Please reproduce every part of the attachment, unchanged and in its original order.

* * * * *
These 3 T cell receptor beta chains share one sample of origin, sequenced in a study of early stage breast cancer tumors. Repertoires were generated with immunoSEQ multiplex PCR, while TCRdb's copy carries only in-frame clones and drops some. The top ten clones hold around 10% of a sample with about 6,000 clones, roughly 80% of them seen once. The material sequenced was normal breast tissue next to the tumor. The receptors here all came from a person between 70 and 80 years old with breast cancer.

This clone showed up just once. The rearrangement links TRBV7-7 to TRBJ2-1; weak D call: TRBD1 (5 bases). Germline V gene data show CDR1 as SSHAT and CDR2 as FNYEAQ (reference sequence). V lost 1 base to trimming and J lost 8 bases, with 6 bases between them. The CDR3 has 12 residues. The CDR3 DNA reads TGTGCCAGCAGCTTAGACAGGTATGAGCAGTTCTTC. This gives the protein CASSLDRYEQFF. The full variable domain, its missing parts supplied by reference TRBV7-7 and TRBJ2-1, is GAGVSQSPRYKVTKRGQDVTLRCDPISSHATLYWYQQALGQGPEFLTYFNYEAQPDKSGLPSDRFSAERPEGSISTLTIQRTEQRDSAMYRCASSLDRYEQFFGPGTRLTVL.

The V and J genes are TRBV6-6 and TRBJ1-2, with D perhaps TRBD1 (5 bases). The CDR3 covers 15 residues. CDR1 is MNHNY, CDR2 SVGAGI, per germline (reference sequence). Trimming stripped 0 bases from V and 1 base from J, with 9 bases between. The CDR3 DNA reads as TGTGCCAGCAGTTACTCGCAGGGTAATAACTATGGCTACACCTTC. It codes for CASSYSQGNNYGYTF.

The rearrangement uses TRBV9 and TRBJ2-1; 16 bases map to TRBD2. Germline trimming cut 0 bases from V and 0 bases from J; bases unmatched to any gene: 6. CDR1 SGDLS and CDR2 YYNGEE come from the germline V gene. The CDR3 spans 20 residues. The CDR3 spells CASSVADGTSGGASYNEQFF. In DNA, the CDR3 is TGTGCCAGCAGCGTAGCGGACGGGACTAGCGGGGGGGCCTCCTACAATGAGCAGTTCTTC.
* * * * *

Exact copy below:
These 3 T cell receptor beta chains share one sample of origin, sequenced in a study of early stage breast cancer tumors. Repertoires were generated with immunoSEQ multiplex PCR, while TCRdb's copy carries only in-frame clones and drops some. The top ten clones hold around 10% of a sample with about 6,000 clones, roughly 80% of them seen once. The material sequenced was normal breast tissue next to the tumor. The receptors here all came from a person between 70 and 80 years old with breast cancer.

This clone showed up just once. The rearrangement links TRBV7-7 to TRBJ2-1; weak D call: TRBD1 (5 bases). Germline V gene data show CDR1 as SSHAT and CDR2 as FNYEAQ (reference sequence). V lost 1 base to trimming and J lost 8 bases, with 6 bases between them. The CDR3 has 12 residues. The CDR3 DNA reads TGTGCCAGCAGCTTAGACAGGTATGAGCAGTTCTTC. This gives the protein CASSLDRYEQFF. The full variable domain, its missing parts supplied by reference TRBV7-7 and TRBJ2-1, is GAGVSQSPRYKVTKRGQDVTLRCDPISSHATLYWYQQALGQGPEFLTYFNYEAQPDKSGLPSDRFSAERPEGSISTLTIQRTEQRDSAMYRCASSLDRYEQFFGPGTRLTVL.

The V and J genes are TRBV6-6 and TRBJ1-2, with D perhaps TRBD1 (5 bases). The CDR3 covers 15 residues. CDR1 is MNHNY, CDR2 SVGAGI, per germline (reference sequence). Trimming stripped 0 bases from V and 1 base from J, with 9 bases between. The CDR3 DNA reads as TGTGCCAGCAGTTACTCGCAGGGTAATAACTATGGCTACACCTTC. It codes for CASSYSQGNNYGYTF.

The rearrangement uses TRBV9 and TRBJ2-1; 16 bases map to TRBD2. Germline trimming cut 0 bases from V and 0 bases from J; bases unmatched to any gene: 6. CDR1 SGDLS and CDR2 YYNGEE come from the germline V gene. The CDR3 spans 20 residues. The CDR3 spells CASSVADGTSGGASYNEQFF. In DNA, the CDR3 is TGTGCCAGCAGCGTAGCGGACGGGACTAGCGGGGGGGCCTCCTACAATGAGCAGTTCTTC.